I readily admit that PH is much cleverer than me when it comes to the intricacies of IT. He is sadly deficient when it comes to moral or ethical intelligence. Why is PH going to all this trouble? There is a strong sense of cognitive dissonance. He is lying to himself. He seems to be angry with me just because I am trying to get on with my life, in which I try to do good rather than harm. Somehow I seem to have failed him because he is being frustrated in his project of doing harm rather than good. How does he sleep at night?

 

 

Identity Crisis Part Two

This article appeared in Ceylon Today on Thursday October 6 2016

Colman's Column3

Someone is begging for money using my name. Some people really believe he is me. On several occasions, I have had to answer some testing questions from people I have known for a long time in real life. This is reasonable enough and I could easily convince them that I am the man they know.

It is not so easy to convince Facebook and on 27 September I was expelled from that community. Dealing with Facebook and Google one enters the world of Kafka.

lw435-mc-escher-ascending-and-descending-19601

Der Prozess

In The Trial by Franz Kafka, Joseph K is arrested by two warders “one fine morning,” although he has done nothing wrong. The German title, Der Prozess, connotes both a “trial” and a “process”: the machinery has been set in motion, and the process will grind toward conclusion. The examining magistrate tells K that he has seriously damaged his own case by his behaviour. Everyone who knows K also knows about his trial. From his point of view, the entire universe finds him guilty. He is taken to a quarry by two men who stab him to death. At least my unfair trial by Facebook only led to this: “We’ll get in touch with you at the email address you provided after we’ve reviewed your ID. You will now be logged out of Facebook.”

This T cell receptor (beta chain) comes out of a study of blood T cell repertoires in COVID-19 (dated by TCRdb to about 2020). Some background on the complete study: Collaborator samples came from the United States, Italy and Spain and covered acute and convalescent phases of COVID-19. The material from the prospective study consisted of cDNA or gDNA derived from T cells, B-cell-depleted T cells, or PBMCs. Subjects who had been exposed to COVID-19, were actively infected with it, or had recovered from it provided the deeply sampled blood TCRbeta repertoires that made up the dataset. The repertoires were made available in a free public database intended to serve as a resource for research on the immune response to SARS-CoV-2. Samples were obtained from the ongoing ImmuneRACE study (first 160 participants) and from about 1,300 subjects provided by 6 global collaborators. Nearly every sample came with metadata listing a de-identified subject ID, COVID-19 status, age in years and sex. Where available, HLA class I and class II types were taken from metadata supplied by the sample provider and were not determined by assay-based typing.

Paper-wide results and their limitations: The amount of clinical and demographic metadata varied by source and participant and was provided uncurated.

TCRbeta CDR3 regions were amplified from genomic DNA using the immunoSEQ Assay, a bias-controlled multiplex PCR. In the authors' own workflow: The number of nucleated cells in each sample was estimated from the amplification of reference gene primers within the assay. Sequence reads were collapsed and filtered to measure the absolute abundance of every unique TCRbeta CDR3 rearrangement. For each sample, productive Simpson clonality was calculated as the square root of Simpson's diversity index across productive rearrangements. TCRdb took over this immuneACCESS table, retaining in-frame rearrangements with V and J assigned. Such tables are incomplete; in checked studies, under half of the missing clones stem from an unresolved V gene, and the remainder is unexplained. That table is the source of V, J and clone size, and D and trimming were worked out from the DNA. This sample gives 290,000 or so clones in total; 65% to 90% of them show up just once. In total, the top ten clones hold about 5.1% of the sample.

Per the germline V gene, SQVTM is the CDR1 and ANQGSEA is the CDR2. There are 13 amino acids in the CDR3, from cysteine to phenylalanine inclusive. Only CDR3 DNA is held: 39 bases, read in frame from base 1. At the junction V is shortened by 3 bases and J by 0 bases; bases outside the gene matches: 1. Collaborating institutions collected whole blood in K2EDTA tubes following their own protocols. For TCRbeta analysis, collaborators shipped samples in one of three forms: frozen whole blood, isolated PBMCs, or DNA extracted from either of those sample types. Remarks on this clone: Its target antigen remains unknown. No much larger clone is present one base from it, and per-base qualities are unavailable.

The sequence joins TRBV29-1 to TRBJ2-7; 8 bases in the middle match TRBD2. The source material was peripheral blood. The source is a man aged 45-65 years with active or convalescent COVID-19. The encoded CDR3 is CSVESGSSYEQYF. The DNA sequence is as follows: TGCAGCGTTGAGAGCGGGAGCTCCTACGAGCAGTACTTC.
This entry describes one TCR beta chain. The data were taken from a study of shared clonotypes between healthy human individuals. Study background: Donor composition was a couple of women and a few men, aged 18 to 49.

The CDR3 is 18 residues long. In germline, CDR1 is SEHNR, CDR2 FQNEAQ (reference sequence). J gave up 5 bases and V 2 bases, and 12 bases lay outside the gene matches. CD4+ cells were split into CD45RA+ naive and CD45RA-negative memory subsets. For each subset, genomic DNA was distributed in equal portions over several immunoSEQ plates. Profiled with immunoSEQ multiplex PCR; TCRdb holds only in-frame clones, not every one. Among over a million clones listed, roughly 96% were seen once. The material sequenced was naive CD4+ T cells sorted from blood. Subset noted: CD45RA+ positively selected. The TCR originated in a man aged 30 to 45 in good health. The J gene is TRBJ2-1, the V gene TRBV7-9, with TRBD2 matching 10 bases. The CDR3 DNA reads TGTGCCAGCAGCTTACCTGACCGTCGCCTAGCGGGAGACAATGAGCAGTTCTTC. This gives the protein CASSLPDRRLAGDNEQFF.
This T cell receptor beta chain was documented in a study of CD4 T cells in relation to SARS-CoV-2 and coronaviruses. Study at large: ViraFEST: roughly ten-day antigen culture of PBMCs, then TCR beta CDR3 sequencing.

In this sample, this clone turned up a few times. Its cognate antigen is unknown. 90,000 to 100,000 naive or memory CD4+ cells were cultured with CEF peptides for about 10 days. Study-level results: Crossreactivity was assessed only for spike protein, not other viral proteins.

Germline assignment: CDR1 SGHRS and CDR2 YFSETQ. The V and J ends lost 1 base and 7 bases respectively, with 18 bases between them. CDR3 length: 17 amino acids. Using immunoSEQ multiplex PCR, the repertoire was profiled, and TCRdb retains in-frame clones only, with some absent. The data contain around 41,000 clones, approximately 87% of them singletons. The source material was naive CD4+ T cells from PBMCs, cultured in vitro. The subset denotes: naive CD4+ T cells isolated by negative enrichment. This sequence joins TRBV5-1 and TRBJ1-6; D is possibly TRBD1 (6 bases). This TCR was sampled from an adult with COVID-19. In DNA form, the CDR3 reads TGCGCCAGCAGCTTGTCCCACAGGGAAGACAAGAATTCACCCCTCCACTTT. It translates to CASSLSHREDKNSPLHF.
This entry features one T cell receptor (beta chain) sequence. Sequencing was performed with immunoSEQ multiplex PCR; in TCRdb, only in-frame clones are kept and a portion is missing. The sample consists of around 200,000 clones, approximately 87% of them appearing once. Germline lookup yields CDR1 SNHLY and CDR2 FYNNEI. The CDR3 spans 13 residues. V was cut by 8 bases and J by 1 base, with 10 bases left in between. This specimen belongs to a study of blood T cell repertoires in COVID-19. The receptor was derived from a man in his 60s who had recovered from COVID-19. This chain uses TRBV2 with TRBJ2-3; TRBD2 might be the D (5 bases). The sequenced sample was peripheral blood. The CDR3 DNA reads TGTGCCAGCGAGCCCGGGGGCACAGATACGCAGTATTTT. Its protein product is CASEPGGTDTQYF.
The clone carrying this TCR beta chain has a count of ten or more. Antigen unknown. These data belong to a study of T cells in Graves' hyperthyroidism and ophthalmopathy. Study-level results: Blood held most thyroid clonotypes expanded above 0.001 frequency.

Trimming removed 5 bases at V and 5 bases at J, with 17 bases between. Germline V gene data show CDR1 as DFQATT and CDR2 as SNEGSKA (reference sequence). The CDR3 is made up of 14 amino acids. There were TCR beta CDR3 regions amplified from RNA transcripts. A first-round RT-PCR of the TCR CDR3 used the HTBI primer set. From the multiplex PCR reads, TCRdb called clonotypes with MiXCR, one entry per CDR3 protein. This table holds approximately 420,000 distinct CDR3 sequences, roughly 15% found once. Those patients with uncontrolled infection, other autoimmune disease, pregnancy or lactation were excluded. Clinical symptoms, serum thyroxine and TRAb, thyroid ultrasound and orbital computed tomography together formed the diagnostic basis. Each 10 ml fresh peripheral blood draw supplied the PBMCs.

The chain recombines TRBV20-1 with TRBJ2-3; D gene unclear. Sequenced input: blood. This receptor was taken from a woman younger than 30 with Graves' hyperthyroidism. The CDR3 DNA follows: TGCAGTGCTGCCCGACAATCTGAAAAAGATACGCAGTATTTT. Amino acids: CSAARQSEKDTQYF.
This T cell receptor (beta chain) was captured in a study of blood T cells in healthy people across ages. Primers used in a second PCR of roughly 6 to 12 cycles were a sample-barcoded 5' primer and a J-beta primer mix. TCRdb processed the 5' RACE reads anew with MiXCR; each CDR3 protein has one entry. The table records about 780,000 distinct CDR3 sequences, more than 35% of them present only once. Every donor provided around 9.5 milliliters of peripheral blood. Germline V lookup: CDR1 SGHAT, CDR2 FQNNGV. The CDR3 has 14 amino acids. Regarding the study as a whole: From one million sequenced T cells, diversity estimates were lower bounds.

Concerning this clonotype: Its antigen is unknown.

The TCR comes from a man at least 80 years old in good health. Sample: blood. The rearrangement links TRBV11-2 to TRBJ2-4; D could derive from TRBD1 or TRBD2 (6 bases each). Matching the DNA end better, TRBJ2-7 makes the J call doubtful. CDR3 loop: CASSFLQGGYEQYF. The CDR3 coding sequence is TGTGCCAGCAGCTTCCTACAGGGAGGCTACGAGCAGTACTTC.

I am grateful that, on this “fine morning”, I am not a corpse in a quarry, merely a live one in a quandary.

 

kafka-the-trial

 

Positive and Negative